Equation (7.11) describes the relation between the propagation constant of the twisted metamaterial and that of a periodic structure, which enables us to compare them with full-wave numerical simulations. Let us consider a twisted metamaterial with the PEC rod inclusions and d = 100 nm as an example. The twist angle is 60°. A periodic structure with a supercell composed of three rods has been numerically studied using CST to obtain its dispersion diagram. The results of this full-wave calculation are compared with the results of the above stretch and fold procedure in Fig. 7.8. For simplicity, we only plot the real part of the propagation constant, since our full-wave simulations cannot compute evanescent modes. It is seen that the analytical solutions agree very well with the full-wave calculations, except that the numerical simulation was also unable to obtain the complex modes present in the structure. Note that unlike the dispersion diagram of a twisted metamaterial, the dispersion relation of the periodic structure starts at zero, as expected.

The dispersion diagrams of Fig. 7.8a start at zero frequency with two modes (modes 2 and 4) propagating in the forward direction. As the propagation constant of the second mode crosses п/d' (i.e., p'd' = 180°), it becomes evanescent since this corresponds to /3d = 0. Mode 4 enters from the other side of the dispersion diagram at -180° after crossing p'd' = 180°, which is not shown here. Similarly, at this frequency (kd ~ 0.6), mode 1 reaches p'd' = -180° and enters from the +180° side of the dispersion diagram. Starting at kd ~ 0.8, mode 1 becomes evanescent and we see a stopband up to kd ~ 1.0. The full-wave calculations have a similar behavior, although the exact numbers are slightly different. The small bandgaps at kd ~ 0.65, 1.15, and 1.4 are due to the fact that we have neglected the thickness of the metasurfaces in our analysis.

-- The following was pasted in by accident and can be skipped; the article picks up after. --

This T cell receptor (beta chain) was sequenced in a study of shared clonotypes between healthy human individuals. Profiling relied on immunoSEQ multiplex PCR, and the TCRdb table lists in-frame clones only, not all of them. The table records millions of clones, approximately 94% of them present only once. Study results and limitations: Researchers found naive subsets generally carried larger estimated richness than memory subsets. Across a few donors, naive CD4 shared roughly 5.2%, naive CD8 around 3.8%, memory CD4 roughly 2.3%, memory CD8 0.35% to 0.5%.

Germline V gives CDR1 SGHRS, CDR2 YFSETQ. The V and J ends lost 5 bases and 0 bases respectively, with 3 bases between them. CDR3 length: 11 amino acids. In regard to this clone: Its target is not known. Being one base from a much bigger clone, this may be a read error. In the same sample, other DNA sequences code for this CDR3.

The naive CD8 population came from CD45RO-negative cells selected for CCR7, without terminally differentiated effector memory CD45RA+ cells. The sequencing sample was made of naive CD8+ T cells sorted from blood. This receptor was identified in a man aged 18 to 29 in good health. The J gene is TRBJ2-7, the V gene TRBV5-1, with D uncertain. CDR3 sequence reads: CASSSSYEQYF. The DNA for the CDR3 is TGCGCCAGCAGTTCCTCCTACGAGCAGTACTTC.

Figure 7.8 The dispersion diagram of a twisted metamaterial with super cell periodicity consisting of three twisted unit cells in the direction of propagation. Dispersion diagram obtained from (a) analytical results, and (b) numerical simulations.

At higher frequencies (kd > 1), more discrepancies between full- wave calculations and our analytical solution are caused by the fact that the homogenized surface impedance can no longer describe the exact behavior of the metasurfaces. This is expected since at higher frequencies, the transverse periodicity of the metasurfaces is getting comparable to the free-space wavelength. In addition, at higher frequencies, the difference between rotating the entire metasurfaces and rotating individual inclusions becomes more pronounced; the former is considered in our analytical solution, while the latter is considered in our full-wave numerical simulations [85].